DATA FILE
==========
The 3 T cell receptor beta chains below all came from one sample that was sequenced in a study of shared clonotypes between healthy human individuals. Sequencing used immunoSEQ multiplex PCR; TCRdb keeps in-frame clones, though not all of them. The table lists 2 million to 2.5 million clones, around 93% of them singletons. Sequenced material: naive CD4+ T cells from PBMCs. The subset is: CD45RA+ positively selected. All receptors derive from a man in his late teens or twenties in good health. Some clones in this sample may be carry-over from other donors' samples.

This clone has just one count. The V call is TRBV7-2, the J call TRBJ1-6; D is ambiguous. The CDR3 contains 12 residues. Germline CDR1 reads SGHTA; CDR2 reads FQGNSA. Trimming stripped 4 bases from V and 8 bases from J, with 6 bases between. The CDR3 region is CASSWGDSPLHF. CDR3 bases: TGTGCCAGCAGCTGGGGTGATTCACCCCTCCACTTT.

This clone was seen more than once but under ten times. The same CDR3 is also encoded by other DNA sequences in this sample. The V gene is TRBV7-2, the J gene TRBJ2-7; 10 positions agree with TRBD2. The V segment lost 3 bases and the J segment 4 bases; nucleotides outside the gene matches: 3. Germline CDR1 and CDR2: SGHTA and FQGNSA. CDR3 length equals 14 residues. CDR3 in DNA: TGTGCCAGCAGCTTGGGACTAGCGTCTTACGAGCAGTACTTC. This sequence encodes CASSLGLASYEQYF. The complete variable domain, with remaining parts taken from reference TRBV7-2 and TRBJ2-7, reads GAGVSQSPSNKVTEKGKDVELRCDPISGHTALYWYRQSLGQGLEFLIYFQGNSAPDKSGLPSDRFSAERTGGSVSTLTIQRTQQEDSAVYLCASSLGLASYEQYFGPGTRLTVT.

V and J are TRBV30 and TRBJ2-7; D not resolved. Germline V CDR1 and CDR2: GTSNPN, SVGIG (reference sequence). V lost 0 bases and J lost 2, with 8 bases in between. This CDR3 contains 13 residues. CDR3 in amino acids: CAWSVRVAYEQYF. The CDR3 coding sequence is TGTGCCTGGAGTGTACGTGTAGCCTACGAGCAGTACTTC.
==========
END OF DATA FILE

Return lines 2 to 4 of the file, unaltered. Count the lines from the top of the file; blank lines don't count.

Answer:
This clone has just one count. The V call is TRBV7-2, the J call TRBJ1-6; D is ambiguous. The CDR3 contains 12 residues. Germline CDR1 reads SGHTA; CDR2 reads FQGNSA. Trimming stripped 4 bases from V and 8 bases from J, with 6 bases between. The CDR3 region is CASSWGDSPLHF. CDR3 bases: TGTGCCAGCAGCTGGGGTGATTCACCCCTCCACTTT.

This clone was seen more than once but under ten times. The same CDR3 is also encoded by other DNA sequences in this sample. The V gene is TRBV7-2, the J gene TRBJ2-7; 10 positions agree with TRBD2. The V segment lost 3 bases and the J segment 4 bases; nucleotides outside the gene matches: 3. Germline CDR1 and CDR2: SGHTA and FQGNSA. CDR3 length equals 14 residues. CDR3 in DNA: TGTGCCAGCAGCTTGGGACTAGCGTCTTACGAGCAGTACTTC. This sequence encodes CASSLGLASYEQYF. The complete variable domain, with remaining parts taken from reference TRBV7-2 and TRBJ2-7, reads GAGVSQSPSNKVTEKGKDVELRCDPISGHTALYWYRQSLGQGLEFLIYFQGNSAPDKSGLPSDRFSAERTGGSVSTLTIQRTQQEDSAVYLCASSLGLASYEQYFGPGTRLTVT.

V and J are TRBV30 and TRBJ2-7; D not resolved. Germline V CDR1 and CDR2: GTSNPN, SVGIG (reference sequence). V lost 0 bases and J lost 2, with 8 bases in between. This CDR3 contains 13 residues. CDR3 in amino acids: CAWSVRVAYEQYF. The CDR3 coding sequence is TGTGCCTGGAGTGTACGTGTAGCCTACGAGCAGTACTTC.